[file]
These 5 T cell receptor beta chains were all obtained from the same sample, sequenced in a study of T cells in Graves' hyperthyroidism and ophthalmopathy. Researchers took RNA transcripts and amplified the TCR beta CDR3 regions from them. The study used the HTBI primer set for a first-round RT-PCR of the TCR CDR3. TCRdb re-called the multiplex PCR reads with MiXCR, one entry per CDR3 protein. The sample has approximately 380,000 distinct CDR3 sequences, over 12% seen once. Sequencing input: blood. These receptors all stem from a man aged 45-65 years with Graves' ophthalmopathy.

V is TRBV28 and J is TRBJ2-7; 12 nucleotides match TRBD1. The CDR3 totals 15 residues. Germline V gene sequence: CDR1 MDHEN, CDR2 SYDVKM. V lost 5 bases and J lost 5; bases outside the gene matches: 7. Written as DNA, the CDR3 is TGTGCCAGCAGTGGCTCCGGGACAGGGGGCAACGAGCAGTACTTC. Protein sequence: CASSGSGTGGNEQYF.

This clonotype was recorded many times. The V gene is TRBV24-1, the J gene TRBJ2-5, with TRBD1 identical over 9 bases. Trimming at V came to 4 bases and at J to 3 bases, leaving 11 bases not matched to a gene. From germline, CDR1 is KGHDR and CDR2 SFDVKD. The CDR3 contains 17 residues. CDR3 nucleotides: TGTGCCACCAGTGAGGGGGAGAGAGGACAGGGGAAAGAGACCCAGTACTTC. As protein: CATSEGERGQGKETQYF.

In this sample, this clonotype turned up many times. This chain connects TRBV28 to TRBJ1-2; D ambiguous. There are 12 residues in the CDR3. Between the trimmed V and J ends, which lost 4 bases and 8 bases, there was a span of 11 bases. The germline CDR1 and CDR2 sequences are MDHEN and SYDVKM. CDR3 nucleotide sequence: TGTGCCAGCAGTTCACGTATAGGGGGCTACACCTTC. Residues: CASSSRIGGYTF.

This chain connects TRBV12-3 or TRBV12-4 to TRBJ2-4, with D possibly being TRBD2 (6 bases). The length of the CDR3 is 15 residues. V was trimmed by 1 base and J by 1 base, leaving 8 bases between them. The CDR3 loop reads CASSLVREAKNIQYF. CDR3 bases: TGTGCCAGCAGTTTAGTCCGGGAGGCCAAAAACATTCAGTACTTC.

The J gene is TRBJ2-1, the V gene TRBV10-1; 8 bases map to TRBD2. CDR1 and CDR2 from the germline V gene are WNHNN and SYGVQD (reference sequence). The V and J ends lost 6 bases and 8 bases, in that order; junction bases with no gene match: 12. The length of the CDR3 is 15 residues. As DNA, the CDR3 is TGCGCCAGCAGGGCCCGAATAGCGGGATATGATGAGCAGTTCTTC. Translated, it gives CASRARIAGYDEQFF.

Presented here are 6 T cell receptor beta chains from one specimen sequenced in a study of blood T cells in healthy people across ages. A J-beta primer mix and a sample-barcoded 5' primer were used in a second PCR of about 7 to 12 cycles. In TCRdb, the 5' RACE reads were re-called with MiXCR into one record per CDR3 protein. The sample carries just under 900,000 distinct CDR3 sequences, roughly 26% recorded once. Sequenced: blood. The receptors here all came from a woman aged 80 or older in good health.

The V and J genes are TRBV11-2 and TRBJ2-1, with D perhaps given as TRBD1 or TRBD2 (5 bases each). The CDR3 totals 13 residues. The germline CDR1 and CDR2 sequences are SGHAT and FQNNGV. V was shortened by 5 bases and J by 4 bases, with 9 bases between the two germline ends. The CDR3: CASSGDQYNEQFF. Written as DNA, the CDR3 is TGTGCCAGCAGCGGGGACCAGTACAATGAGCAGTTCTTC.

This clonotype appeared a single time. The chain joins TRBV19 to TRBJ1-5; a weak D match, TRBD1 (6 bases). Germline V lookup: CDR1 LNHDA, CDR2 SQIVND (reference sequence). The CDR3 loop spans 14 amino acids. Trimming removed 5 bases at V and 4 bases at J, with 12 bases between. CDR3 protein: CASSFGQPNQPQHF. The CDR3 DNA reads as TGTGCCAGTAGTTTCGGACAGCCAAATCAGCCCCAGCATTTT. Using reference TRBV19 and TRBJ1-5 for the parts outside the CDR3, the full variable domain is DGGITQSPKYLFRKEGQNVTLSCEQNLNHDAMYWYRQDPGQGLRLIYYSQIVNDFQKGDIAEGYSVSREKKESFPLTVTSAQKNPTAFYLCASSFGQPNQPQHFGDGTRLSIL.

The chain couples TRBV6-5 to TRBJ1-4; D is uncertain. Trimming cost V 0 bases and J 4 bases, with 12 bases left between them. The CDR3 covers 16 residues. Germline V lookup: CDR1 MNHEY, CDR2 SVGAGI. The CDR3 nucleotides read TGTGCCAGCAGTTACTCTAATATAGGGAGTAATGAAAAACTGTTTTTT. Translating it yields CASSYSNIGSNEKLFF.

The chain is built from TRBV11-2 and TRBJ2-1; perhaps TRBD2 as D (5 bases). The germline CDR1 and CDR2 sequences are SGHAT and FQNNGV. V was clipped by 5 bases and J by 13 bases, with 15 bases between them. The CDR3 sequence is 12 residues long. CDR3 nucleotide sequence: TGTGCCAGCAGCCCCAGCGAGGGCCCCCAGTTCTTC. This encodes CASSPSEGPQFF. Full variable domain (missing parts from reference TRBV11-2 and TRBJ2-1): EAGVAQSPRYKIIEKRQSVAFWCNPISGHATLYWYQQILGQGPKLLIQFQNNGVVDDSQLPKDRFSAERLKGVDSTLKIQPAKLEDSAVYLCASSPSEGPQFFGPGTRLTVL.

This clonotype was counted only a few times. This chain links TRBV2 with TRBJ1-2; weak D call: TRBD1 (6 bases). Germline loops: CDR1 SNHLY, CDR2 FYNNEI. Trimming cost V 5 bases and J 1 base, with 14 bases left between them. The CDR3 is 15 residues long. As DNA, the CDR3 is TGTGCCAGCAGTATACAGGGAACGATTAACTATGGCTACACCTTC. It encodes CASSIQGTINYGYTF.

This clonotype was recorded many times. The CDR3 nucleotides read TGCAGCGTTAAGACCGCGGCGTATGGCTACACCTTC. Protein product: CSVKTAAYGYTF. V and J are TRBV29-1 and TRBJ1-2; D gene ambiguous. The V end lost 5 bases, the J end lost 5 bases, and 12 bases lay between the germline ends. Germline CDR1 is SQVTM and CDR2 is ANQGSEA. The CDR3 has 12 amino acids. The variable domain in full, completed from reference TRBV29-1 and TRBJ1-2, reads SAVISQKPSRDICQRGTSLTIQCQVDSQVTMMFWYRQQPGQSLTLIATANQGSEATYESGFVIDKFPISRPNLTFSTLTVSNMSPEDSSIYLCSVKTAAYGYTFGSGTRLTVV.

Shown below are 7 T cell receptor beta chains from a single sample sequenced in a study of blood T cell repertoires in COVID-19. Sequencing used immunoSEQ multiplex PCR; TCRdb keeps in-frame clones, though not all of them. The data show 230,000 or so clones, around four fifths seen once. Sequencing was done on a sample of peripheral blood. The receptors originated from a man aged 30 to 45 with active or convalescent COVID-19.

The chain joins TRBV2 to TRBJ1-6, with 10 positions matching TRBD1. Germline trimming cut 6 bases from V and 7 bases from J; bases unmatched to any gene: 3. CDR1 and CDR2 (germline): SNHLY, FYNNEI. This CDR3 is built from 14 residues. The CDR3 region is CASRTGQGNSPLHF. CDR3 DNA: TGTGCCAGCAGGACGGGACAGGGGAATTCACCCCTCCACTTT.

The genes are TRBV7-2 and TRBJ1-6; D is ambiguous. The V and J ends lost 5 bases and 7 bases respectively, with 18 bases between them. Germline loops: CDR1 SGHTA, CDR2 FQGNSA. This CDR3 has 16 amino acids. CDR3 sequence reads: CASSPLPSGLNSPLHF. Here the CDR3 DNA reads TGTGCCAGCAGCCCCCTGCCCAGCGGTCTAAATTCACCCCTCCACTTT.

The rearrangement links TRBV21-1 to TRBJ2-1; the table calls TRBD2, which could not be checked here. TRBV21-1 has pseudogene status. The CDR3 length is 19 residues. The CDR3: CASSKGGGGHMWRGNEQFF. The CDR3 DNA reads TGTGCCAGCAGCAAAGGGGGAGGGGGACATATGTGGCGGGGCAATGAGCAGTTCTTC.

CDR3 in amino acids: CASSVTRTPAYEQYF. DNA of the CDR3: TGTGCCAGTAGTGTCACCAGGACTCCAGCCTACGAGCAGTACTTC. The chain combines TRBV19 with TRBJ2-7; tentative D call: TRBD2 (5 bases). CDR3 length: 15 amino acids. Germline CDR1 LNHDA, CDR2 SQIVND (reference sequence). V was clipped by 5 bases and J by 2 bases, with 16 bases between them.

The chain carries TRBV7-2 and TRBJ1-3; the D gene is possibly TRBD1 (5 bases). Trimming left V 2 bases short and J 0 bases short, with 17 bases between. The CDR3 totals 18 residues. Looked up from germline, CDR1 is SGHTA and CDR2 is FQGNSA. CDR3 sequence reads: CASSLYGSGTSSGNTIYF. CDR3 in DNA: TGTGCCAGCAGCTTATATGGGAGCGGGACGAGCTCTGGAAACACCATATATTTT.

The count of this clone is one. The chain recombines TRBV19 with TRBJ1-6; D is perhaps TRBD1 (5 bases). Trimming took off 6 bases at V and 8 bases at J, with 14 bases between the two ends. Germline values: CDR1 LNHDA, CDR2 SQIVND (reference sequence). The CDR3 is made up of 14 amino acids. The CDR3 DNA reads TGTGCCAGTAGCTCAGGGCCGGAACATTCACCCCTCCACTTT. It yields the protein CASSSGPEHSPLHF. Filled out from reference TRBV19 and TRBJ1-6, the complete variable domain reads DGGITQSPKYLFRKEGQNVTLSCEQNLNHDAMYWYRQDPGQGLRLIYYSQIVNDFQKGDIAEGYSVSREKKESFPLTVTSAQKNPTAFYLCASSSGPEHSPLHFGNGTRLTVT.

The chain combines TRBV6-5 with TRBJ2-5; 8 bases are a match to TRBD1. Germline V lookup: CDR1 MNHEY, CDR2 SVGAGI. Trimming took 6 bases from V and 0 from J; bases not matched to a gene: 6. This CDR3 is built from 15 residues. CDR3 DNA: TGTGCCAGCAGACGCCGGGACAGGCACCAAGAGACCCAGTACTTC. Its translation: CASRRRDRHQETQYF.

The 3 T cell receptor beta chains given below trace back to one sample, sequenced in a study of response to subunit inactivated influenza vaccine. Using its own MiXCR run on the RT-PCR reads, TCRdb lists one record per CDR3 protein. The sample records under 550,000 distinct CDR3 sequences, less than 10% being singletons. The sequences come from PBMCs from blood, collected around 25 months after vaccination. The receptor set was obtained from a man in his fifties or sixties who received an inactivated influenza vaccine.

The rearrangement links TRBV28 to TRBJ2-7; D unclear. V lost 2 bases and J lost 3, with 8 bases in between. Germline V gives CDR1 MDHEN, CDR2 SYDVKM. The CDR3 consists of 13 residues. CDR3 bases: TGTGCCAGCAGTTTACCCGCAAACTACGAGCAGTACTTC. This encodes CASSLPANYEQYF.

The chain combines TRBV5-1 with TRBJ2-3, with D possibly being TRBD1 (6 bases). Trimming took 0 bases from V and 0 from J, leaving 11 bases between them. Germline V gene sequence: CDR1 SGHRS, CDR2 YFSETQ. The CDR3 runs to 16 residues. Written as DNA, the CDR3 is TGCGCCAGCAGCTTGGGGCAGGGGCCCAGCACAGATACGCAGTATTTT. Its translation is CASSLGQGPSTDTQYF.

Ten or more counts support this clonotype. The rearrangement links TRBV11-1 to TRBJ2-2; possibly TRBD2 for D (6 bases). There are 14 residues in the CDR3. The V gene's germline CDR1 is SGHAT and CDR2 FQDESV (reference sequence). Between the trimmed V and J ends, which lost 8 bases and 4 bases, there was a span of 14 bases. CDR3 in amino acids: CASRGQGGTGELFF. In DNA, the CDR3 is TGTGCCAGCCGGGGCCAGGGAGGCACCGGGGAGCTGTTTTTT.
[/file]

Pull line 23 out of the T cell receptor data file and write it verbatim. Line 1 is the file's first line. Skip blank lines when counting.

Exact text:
The rearrangement links TRBV28 to TRBJ2-7; D unclear. V lost 2 bases and J lost 3, with 8 bases in between. Germline V gives CDR1 MDHEN, CDR2 SYDVKM. The CDR3 consists of 13 residues. CDR3 bases: TGTGCCAGCAGTTTACCCGCAAACTACGAGCAGTACTTC. This encodes CASSLPANYEQYF.